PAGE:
This study of the three du Maurier sisters is part of a trend that involves suggesting, with varying degrees of subtlety, that the lesser-known siblings of superstars are the equals, or in some respect even the superior, in talent. This trend was slyly mocked by the witty Oxford novelist Barbara Trapido, who titled her debut “Brother of the More Famous Jack,” upending the relative renown of artist John Butler Yeats and his infinitely more famous brother the poet William Butler Yeats.
BBC1’s adaptation of Daphne du Maurier’s hit novel begins tonight. Radio Times explores the beautiful West Country backdrop from the series
‘Last night I dreamt I went to Manderley again … ”
The opening line of Daphne DuMaurier’s 1938 classic, “Rebecca,” still evokes chills in fans of Gothic fiction. DuMaurier’s opening captures concisely two of the genre’s most suggestive and significant motifs: a narrator recalling a nightmarish time in her life, and a mansion filled with secrets where her nightmare occurs.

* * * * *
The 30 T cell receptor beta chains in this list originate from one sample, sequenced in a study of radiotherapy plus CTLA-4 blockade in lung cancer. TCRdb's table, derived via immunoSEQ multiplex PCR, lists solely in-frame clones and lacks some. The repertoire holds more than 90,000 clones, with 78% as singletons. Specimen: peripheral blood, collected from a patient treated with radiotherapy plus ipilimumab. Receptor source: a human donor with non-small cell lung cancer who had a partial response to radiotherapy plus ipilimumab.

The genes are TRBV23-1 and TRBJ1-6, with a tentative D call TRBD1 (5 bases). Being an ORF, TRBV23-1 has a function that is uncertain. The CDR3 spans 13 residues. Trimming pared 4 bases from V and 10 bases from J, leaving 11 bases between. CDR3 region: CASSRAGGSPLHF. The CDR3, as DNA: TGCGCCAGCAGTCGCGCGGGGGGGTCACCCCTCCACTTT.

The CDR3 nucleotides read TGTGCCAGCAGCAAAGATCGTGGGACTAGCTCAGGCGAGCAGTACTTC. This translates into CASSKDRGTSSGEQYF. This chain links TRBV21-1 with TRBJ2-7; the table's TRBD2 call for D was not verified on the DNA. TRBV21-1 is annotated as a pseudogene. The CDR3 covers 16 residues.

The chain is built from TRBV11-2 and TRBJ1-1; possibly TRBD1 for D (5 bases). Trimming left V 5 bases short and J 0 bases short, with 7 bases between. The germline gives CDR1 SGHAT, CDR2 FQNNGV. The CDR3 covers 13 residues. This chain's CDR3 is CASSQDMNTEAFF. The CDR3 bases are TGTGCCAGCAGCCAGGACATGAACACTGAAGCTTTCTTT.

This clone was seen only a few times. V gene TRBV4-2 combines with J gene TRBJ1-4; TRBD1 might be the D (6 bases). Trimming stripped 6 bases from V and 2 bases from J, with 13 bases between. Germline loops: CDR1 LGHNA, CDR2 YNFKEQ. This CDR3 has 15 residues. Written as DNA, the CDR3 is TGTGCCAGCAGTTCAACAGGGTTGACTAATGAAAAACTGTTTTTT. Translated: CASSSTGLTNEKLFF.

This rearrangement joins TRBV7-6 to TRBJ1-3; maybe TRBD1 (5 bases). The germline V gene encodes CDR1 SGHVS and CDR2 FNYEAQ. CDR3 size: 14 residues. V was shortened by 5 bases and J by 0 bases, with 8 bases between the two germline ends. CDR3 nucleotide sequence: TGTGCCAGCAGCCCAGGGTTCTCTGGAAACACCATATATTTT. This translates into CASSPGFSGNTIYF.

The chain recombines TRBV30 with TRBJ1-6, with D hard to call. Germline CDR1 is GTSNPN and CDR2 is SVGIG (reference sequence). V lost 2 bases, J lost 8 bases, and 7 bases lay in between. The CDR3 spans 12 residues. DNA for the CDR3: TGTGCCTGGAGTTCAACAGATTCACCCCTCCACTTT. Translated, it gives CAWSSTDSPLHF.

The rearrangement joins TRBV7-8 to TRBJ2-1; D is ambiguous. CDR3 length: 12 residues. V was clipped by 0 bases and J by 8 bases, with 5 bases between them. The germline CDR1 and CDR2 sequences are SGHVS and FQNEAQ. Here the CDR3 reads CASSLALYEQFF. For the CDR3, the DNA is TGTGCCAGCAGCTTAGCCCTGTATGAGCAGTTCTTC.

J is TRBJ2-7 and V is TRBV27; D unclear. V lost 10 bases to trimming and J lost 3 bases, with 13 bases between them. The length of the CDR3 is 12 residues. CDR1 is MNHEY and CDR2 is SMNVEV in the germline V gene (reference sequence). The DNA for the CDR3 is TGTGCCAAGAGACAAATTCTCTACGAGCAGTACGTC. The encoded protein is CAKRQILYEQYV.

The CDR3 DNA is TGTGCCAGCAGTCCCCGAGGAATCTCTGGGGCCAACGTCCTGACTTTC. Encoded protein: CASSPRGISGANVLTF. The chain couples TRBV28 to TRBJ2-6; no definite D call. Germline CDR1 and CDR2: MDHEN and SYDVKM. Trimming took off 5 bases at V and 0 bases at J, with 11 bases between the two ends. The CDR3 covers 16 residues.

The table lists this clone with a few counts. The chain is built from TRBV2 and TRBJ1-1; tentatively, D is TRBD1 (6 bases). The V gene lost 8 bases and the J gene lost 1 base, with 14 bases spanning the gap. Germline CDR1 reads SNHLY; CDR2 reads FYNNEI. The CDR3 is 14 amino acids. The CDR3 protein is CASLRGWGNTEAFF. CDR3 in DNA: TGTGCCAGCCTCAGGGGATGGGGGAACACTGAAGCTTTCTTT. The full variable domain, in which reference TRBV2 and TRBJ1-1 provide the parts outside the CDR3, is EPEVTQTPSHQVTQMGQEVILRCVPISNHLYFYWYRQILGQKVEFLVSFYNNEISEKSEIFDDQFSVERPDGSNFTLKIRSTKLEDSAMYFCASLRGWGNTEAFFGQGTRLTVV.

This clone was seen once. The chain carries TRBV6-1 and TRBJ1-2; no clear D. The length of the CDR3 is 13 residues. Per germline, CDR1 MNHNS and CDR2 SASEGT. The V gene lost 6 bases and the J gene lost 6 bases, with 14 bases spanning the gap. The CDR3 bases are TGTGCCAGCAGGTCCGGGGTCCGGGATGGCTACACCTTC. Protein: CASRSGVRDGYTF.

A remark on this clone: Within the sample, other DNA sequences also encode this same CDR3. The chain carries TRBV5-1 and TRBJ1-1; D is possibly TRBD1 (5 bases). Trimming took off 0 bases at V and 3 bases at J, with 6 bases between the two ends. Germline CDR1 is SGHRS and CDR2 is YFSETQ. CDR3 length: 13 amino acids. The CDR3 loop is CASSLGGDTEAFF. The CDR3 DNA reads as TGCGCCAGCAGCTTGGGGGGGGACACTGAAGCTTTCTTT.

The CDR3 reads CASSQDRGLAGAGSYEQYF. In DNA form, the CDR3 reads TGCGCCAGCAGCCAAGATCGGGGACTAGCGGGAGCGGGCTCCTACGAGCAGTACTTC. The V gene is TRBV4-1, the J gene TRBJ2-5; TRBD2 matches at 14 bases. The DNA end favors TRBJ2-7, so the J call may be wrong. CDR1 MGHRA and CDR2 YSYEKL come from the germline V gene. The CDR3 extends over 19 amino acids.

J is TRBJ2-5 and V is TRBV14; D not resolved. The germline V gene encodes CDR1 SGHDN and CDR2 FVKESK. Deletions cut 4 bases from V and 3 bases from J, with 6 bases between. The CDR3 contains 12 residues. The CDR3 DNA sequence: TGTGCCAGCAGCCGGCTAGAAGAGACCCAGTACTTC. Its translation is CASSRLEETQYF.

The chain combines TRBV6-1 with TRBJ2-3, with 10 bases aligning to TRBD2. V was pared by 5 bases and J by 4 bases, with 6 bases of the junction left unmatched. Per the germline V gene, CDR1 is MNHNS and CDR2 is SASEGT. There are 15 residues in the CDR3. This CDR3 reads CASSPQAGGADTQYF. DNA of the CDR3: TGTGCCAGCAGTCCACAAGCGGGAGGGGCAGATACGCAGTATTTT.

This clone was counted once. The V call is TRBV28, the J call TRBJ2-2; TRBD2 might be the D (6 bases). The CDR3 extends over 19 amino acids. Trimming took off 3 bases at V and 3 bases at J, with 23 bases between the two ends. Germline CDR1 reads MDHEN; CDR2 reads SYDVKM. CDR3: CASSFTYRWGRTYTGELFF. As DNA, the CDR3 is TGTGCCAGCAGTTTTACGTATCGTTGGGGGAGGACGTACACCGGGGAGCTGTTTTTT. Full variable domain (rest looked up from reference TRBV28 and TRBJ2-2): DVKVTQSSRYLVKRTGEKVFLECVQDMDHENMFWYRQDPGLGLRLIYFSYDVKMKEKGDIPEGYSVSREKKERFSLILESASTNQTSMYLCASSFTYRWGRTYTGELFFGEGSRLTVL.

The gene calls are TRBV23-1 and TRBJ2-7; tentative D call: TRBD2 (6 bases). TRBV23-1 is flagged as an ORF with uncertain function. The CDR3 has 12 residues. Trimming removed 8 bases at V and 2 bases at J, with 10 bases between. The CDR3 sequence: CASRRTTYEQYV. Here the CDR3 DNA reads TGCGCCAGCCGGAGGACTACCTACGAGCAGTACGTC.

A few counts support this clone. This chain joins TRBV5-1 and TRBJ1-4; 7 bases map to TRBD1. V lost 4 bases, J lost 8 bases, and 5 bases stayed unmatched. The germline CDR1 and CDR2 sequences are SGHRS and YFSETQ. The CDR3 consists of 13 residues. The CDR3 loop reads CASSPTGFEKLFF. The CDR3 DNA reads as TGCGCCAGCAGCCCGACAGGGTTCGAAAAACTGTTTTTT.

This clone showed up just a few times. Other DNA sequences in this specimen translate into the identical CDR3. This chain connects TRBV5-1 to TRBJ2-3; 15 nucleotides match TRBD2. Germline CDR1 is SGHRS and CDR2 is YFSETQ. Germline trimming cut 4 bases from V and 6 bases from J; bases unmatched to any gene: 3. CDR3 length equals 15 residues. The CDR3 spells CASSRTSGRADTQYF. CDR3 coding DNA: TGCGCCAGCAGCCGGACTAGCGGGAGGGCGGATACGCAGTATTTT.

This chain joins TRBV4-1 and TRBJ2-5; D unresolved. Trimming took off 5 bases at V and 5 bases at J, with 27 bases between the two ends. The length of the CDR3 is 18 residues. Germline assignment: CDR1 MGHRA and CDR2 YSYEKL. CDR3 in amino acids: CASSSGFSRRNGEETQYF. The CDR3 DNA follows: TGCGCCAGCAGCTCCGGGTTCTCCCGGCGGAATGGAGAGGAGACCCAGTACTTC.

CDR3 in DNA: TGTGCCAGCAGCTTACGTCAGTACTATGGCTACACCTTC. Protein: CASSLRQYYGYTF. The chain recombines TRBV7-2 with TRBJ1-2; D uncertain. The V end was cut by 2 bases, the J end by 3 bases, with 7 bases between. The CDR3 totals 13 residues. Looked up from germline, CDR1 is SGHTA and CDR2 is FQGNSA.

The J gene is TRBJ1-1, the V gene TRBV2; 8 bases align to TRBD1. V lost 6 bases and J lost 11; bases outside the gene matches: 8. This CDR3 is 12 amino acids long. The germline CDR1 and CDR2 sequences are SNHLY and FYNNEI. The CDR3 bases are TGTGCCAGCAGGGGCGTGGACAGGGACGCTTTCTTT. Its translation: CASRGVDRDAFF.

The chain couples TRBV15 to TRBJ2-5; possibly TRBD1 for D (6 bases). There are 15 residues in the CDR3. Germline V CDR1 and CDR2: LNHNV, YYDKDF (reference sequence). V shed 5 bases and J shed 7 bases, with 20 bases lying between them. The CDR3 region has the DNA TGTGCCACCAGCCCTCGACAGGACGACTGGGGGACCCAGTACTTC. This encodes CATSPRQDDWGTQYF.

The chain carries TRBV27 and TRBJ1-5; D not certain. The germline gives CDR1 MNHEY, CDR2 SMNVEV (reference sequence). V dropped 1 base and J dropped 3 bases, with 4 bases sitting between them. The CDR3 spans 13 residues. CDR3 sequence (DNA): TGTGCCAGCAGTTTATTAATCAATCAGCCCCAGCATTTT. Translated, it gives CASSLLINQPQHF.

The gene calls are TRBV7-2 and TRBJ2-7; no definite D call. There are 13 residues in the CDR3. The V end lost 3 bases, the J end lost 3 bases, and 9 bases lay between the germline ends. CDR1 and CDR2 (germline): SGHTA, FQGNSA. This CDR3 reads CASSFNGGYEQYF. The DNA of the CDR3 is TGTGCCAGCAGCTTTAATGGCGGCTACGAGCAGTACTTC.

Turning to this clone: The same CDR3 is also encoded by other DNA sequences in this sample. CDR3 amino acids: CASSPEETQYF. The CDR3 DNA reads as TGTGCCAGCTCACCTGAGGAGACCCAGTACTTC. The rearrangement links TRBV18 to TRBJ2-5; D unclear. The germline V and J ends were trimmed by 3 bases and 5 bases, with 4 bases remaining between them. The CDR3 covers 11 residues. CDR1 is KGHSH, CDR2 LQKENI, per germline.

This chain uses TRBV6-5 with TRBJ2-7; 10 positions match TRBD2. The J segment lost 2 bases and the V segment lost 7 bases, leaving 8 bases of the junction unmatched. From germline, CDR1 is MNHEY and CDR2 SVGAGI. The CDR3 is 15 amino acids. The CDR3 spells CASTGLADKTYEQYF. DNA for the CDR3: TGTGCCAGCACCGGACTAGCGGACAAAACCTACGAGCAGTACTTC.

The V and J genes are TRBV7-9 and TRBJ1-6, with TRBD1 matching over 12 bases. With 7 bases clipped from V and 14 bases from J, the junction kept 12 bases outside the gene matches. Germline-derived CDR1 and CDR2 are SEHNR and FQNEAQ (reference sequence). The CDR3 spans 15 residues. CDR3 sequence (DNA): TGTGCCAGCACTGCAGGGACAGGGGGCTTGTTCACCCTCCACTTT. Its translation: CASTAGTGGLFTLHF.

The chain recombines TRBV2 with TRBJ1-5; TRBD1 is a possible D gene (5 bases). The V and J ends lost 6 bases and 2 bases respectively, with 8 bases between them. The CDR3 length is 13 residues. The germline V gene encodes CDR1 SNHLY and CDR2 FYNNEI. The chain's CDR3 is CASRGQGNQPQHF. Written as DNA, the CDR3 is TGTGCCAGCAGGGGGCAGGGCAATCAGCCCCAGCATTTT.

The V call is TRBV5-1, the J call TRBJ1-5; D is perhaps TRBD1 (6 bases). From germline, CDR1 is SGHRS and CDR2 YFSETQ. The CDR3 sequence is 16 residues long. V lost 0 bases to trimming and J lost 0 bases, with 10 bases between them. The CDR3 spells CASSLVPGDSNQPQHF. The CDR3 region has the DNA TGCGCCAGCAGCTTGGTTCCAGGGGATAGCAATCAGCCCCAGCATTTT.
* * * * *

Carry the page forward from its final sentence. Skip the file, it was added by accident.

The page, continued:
Motherless Child, Toronto-born author Marianne Langner Zeitlin’s third novel in as many decades, is a superbly wrought romantic page-turner that has elements in it of Jane Austen’s Pride and Prejudice and Daphne du Maurier’s Rebecca, with more than a touch of the latter’s gothic essence.
“Last night, I dreamt I went to Manderley again.”
These memorable opening lines evocatively set the scene for Rebecca – Daphne du Maurier’s popular novel and Hitchcock’s first American film project and winner of two Academy Awards (one for best picture). A haunting gothic romance, Rebecca is a suspenseful study in guilt and anxiety, exploring themes of love, obsession and power.